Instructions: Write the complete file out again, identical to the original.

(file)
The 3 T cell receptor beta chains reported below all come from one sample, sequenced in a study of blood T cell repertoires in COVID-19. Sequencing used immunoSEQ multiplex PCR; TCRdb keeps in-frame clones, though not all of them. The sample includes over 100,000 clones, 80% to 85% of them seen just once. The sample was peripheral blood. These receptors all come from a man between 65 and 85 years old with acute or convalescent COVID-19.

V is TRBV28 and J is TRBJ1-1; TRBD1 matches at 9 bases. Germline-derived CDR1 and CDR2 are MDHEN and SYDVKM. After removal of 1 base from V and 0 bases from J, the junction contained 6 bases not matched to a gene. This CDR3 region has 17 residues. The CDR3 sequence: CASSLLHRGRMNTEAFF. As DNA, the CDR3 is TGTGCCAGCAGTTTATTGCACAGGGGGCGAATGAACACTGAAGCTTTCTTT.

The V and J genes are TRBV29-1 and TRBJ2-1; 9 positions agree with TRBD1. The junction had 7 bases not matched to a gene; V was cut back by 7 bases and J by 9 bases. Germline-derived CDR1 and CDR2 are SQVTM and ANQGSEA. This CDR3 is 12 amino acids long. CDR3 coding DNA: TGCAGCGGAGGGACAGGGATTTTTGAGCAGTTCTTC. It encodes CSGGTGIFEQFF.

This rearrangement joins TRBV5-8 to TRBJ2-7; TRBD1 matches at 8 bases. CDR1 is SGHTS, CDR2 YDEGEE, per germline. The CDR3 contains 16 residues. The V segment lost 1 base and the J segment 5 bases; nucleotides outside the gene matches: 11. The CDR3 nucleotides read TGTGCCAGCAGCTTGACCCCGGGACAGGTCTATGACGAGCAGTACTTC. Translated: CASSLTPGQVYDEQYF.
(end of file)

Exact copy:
The 3 T cell receptor beta chains reported below all come from one sample, sequenced in a study of blood T cell repertoires in COVID-19. Sequencing used immunoSEQ multiplex PCR; TCRdb keeps in-frame clones, though not all of them. The sample includes over 100,000 clones, 80% to 85% of them seen just once. The sample was peripheral blood. These receptors all come from a man between 65 and 85 years old with acute or convalescent COVID-19.

V is TRBV28 and J is TRBJ1-1; TRBD1 matches at 9 bases. Germline-derived CDR1 and CDR2 are MDHEN and SYDVKM. After removal of 1 base from V and 0 bases from J, the junction contained 6 bases not matched to a gene. This CDR3 region has 17 residues. The CDR3 sequence: CASSLLHRGRMNTEAFF. As DNA, the CDR3 is TGTGCCAGCAGTTTATTGCACAGGGGGCGAATGAACACTGAAGCTTTCTTT.

The V and J genes are TRBV29-1 and TRBJ2-1; 9 positions agree with TRBD1. The junction had 7 bases not matched to a gene; V was cut back by 7 bases and J by 9 bases. Germline-derived CDR1 and CDR2 are SQVTM and ANQGSEA. This CDR3 is 12 amino acids long. CDR3 coding DNA: TGCAGCGGAGGGACAGGGATTTTTGAGCAGTTCTTC. It encodes CSGGTGIFEQFF.

This rearrangement joins TRBV5-8 to TRBJ2-7; TRBD1 matches at 8 bases. CDR1 is SGHTS, CDR2 YDEGEE, per germline. The CDR3 contains 16 residues. The V segment lost 1 base and the J segment 5 bases; nucleotides outside the gene matches: 11. The CDR3 nucleotides read TGTGCCAGCAGCTTGACCCCGGGACAGGTCTATGACGAGCAGTACTTC. Translated: CASSLTPGQVYDEQYF.